Somehow none of that ruined the film for me. I’m not sure if I should thank the editor for minimizing the instances of intimacy between the two main characters, or if that was simply a directorial choice from the get-go. Nevertheless I never felt at any point like the story was lacking. It was always fun, it was always entertaining, it kept me wanting to see more, and yet when it was over, I was sufficiently satisfied. I always say a good short film leaves you wanting more, but this is one of the few cases where I will say, at 20 minutes, The Blood of Love was about the perfect length.

Don’t expect too much from this one if you’re all about guts and glory, but if you’re a fan of clever plotlines with a healthy dose of irony, give this one a go. Even if you don’t enjoy your average, everyday horror film, I’m sure you’ll get a kick out of this one. Meyers definitely seems to have found a little bit of something to please all audiences.

Watch the Audience FEEDBACK Video of THE BLOOD OF LOVE:

Movie Review of the short film “Blood Tower Enigma”

“Blood Tower Enigma” played at the WILDsound FEEDBACK Film Festival in October 2015, part of its best of horror/thriller short film lineup.

BELL TOWER ENIGMA, 10min, UK, Horror/Mystery
Directed by Daniel Reimer

The every-day routine of a Sexton is suddenly interrupted, when a mysterious phone ringing not only draws him deeper into the church, but also into hidden memories of his mind. As he follows the calling of his conscience he unveils his past and discovers the path of redemption that he ultimately must go in order to escape his torturing nightmares.

BELL TOWER ENIGMA Movie Review by Amanda Lomonaco

I have to be honest, my first reaction to this one was a big fat NO. It was odd, disjointed, and a little too artsy for my taste. But weirdly, as I recollect it, I find myself smiling at some of the imagery depicted by Reimer (no, not THAT Reimer, I mean the director).

Something about the architecture of old gothic style churches makes them the perfect setting for any thriller. Being equal parts beautiful and ominous, they lure us in and but somehow still keep us on our toes and make the hairs at the back of our neck stand on end. I like to think that it was this very knowledge that led Daniel Reimer to chose a church as his prime location for this film.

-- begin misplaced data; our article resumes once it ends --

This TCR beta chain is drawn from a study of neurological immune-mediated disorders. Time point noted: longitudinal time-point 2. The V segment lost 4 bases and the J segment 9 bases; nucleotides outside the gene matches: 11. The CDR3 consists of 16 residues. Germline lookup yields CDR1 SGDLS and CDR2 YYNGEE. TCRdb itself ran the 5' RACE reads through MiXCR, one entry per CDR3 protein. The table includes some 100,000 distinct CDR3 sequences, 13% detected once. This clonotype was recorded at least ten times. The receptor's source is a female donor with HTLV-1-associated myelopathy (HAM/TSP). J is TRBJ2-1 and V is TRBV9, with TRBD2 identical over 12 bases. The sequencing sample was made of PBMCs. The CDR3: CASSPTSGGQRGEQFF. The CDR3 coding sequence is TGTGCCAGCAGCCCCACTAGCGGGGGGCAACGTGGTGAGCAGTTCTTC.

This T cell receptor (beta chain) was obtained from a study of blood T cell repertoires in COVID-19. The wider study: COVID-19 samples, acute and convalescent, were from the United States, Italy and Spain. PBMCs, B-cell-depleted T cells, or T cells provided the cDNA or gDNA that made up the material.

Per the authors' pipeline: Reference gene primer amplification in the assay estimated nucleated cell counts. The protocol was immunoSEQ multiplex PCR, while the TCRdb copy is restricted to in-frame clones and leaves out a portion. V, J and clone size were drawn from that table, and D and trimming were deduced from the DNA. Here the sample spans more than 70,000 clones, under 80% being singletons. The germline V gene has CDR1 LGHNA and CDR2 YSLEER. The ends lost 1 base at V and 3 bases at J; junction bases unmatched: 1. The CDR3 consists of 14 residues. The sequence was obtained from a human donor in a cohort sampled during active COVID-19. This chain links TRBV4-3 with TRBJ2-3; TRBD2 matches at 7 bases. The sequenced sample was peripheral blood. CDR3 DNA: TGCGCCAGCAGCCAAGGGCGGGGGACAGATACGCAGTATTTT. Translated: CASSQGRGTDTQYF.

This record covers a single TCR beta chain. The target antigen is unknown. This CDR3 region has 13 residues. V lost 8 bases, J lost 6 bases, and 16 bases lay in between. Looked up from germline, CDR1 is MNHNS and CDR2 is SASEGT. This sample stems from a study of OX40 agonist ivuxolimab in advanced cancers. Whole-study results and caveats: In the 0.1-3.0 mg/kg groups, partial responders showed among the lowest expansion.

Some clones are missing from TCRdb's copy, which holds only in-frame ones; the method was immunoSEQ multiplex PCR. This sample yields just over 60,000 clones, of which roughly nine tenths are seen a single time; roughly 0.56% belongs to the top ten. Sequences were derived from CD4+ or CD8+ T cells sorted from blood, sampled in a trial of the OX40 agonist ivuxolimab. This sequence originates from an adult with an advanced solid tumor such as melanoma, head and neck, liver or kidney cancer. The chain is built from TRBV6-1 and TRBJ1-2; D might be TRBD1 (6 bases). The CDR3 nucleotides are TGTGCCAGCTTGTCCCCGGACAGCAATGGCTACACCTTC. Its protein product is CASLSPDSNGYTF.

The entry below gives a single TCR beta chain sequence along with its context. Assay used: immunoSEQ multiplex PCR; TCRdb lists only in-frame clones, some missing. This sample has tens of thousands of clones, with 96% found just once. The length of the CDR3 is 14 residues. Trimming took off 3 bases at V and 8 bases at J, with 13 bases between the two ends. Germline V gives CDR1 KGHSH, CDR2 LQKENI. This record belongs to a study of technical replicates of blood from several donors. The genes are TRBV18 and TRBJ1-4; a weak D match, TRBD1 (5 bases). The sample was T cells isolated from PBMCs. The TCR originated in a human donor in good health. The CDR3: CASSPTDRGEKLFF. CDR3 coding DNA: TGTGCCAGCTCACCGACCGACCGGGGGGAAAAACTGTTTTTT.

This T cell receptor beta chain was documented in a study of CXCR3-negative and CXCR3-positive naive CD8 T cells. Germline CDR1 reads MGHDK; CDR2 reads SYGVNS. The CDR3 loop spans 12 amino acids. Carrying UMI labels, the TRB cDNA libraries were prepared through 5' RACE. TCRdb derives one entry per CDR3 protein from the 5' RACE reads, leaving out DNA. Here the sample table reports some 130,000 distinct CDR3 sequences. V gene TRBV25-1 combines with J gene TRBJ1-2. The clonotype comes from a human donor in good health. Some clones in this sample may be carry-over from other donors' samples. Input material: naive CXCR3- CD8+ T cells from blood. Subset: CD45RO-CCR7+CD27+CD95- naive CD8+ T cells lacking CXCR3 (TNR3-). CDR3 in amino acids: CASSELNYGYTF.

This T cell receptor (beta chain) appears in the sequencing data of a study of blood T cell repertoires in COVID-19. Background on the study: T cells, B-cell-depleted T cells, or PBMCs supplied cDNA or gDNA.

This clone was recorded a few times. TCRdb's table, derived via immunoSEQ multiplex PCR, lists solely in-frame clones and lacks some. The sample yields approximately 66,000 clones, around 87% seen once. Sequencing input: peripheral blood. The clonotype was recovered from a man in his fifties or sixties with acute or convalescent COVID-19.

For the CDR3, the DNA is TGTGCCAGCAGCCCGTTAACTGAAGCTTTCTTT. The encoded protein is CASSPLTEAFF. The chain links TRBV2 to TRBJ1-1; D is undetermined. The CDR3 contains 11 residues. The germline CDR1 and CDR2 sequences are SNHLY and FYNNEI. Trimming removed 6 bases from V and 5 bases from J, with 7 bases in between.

By blurring the lines of continuity, and using a blend of surreal images, Bell Tower Engima comes across as more of a distrubing nightmare than a realistic story, perfect for any horror film lover. When the cinema lights come back on you’re not quite sure what it is you’ve just experienced, but there are certainly a couple of prickles on your skin, much like waking up from a scary dream. Perhaps Nightmare on Elm Street could have learned a thing or two from this short.

I can’t declare that Bell Tower Enigma is amazing, or that I even managed to grasp its full meaning, but there is something to be said about a film that unexpectedly causes you to smile as you recall it. Those of you who enjoy a gentle feeling of disturbance to go along with your films should certainly give it a try. On the other hand I wouldn’t necessarily recommend this for those of you who need blood and guts in your horror films.


Movie Review of the short film “Submerged”

“Submerged” played at the WILDsound FEEDBACK Film Festival in October 2015, part of its best of horror/thriller short film lineup. It received rave reviews from the audience winning two awards: Best Overall Performance and Best Original Score.

SUBMERGED, 15min, UK, Haunting/Romance
Directed by Darren Mapletoft

When a teleportation experiment goes wrong, submariner Billy Bourne finds his crewmates have all disappeared. Determined to dance with his ‘Baby’ again, he faces a race against time to make his own escape.

SUBMERGED Movie Review by Amanda Lomonaco

WARNING! DO NOT watch this film if you are claustrophobic. I am only very minimally scared of cramped spaces but I am TERRIFIED of being buried alive, and of course this film brought out both those elements together perfectly. Again, as a lover of horror, mystery, thriller, and all things Halloween-esque, I was still able to throroughly enjoy this flick despite my continuous sense of discomfort. In fact I suspect it was Darren Mapletoft’s ability to make me feel so thoroughly uncomfortable that made me enjoy the film so much.